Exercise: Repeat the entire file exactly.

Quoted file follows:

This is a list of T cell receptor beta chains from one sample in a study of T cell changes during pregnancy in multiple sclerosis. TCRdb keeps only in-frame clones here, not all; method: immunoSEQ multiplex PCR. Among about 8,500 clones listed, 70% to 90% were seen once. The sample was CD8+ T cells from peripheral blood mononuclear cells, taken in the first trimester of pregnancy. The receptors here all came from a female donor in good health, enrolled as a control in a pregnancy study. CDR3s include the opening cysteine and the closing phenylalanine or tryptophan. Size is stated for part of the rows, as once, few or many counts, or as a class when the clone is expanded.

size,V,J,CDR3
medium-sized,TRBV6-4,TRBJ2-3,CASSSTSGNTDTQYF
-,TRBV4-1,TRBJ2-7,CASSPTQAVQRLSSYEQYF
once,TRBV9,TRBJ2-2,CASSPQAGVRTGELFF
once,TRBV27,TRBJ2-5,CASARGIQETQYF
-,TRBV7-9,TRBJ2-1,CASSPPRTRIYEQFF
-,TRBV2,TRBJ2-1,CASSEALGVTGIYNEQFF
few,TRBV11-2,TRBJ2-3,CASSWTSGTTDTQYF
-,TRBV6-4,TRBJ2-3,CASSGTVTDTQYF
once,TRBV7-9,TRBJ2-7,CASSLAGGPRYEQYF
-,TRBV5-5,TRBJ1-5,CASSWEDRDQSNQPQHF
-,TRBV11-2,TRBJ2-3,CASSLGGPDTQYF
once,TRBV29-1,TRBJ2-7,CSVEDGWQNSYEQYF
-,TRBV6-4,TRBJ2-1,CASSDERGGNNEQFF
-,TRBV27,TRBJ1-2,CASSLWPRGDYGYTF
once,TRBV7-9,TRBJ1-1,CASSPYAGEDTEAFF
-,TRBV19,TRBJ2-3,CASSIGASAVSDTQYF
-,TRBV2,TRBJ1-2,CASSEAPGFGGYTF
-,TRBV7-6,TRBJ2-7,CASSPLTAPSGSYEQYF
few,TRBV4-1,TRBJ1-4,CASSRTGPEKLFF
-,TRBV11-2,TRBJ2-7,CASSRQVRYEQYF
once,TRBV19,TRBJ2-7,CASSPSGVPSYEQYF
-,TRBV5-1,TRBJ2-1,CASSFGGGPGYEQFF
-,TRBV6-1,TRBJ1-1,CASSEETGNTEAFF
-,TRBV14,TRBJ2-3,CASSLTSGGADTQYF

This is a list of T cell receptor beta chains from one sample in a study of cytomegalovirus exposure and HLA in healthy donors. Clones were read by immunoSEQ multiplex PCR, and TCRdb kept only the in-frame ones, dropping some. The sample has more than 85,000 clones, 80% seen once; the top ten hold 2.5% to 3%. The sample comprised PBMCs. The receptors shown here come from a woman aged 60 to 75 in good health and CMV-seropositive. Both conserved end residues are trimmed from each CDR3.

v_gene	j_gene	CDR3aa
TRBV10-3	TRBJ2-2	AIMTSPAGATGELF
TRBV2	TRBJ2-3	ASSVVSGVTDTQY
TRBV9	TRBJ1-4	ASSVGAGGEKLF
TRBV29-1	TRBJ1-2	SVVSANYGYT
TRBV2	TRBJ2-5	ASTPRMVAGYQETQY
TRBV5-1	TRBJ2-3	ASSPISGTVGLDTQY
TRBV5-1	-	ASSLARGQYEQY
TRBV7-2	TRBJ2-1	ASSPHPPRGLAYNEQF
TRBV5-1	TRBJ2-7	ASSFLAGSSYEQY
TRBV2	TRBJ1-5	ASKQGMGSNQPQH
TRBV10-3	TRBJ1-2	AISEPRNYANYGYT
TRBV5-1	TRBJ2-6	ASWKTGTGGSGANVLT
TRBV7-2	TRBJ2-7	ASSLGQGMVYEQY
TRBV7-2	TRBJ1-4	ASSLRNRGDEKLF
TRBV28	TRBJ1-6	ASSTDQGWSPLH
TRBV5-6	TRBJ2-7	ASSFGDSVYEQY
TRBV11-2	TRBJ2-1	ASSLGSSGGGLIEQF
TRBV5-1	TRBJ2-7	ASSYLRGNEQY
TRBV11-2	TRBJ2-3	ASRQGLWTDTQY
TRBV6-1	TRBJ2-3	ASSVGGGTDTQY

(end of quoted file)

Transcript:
This is a list of T cell receptor beta chains from one sample in a study of T cell changes during pregnancy in multiple sclerosis. TCRdb keeps only in-frame clones here, not all; method: immunoSEQ multiplex PCR. Among about 8,500 clones listed, 70% to 90% were seen once. The sample was CD8+ T cells from peripheral blood mononuclear cells, taken in the first trimester of pregnancy. The receptors here all came from a female donor in good health, enrolled as a control in a pregnancy study. CDR3s include the opening cysteine and the closing phenylalanine or tryptophan. Size is stated for part of the rows, as once, few or many counts, or as a class when the clone is expanded.

size,V,J,CDR3
medium-sized,TRBV6-4,TRBJ2-3,CASSSTSGNTDTQYF
-,TRBV4-1,TRBJ2-7,CASSPTQAVQRLSSYEQYF
once,TRBV9,TRBJ2-2,CASSPQAGVRTGELFF
once,TRBV27,TRBJ2-5,CASARGIQETQYF
-,TRBV7-9,TRBJ2-1,CASSPPRTRIYEQFF
-,TRBV2,TRBJ2-1,CASSEALGVTGIYNEQFF
few,TRBV11-2,TRBJ2-3,CASSWTSGTTDTQYF
-,TRBV6-4,TRBJ2-3,CASSGTVTDTQYF
once,TRBV7-9,TRBJ2-7,CASSLAGGPRYEQYF
-,TRBV5-5,TRBJ1-5,CASSWEDRDQSNQPQHF
-,TRBV11-2,TRBJ2-3,CASSLGGPDTQYF
once,TRBV29-1,TRBJ2-7,CSVEDGWQNSYEQYF
-,TRBV6-4,TRBJ2-1,CASSDERGGNNEQFF
-,TRBV27,TRBJ1-2,CASSLWPRGDYGYTF
once,TRBV7-9,TRBJ1-1,CASSPYAGEDTEAFF
-,TRBV19,TRBJ2-3,CASSIGASAVSDTQYF
-,TRBV2,TRBJ1-2,CASSEAPGFGGYTF
-,TRBV7-6,TRBJ2-7,CASSPLTAPSGSYEQYF
few,TRBV4-1,TRBJ1-4,CASSRTGPEKLFF
-,TRBV11-2,TRBJ2-7,CASSRQVRYEQYF
once,TRBV19,TRBJ2-7,CASSPSGVPSYEQYF
-,TRBV5-1,TRBJ2-1,CASSFGGGPGYEQFF
-,TRBV6-1,TRBJ1-1,CASSEETGNTEAFF
-,TRBV14,TRBJ2-3,CASSLTSGGADTQYF

This is a list of T cell receptor beta chains from one sample in a study of cytomegalovirus exposure and HLA in healthy donors. Clones were read by immunoSEQ multiplex PCR, and TCRdb kept only the in-frame ones, dropping some. The sample has more than 85,000 clones, 80% seen once; the top ten hold 2.5% to 3%. The sample comprised PBMCs. The receptors shown here come from a woman aged 60 to 75 in good health and CMV-seropositive. Both conserved end residues are trimmed from each CDR3.

v_gene	j_gene	CDR3aa
TRBV10-3	TRBJ2-2	AIMTSPAGATGELF
TRBV2	TRBJ2-3	ASSVVSGVTDTQY
TRBV9	TRBJ1-4	ASSVGAGGEKLF
TRBV29-1	TRBJ1-2	SVVSANYGYT
TRBV2	TRBJ2-5	ASTPRMVAGYQETQY
TRBV5-1	TRBJ2-3	ASSPISGTVGLDTQY
TRBV5-1	-	ASSLARGQYEQY
TRBV7-2	TRBJ2-1	ASSPHPPRGLAYNEQF
TRBV5-1	TRBJ2-7	ASSFLAGSSYEQY
TRBV2	TRBJ1-5	ASKQGMGSNQPQH
TRBV10-3	TRBJ1-2	AISEPRNYANYGYT
TRBV5-1	TRBJ2-6	ASWKTGTGGSGANVLT
TRBV7-2	TRBJ2-7	ASSLGQGMVYEQY
TRBV7-2	TRBJ1-4	ASSLRNRGDEKLF
TRBV28	TRBJ1-6	ASSTDQGWSPLH
TRBV5-6	TRBJ2-7	ASSFGDSVYEQY
TRBV11-2	TRBJ2-1	ASSLGSSGGGLIEQF
TRBV5-1	TRBJ2-7	ASSYLRGNEQY
TRBV11-2	TRBJ2-3	ASRQGLWTDTQY
TRBV6-1	TRBJ2-3	ASSVGGGTDTQY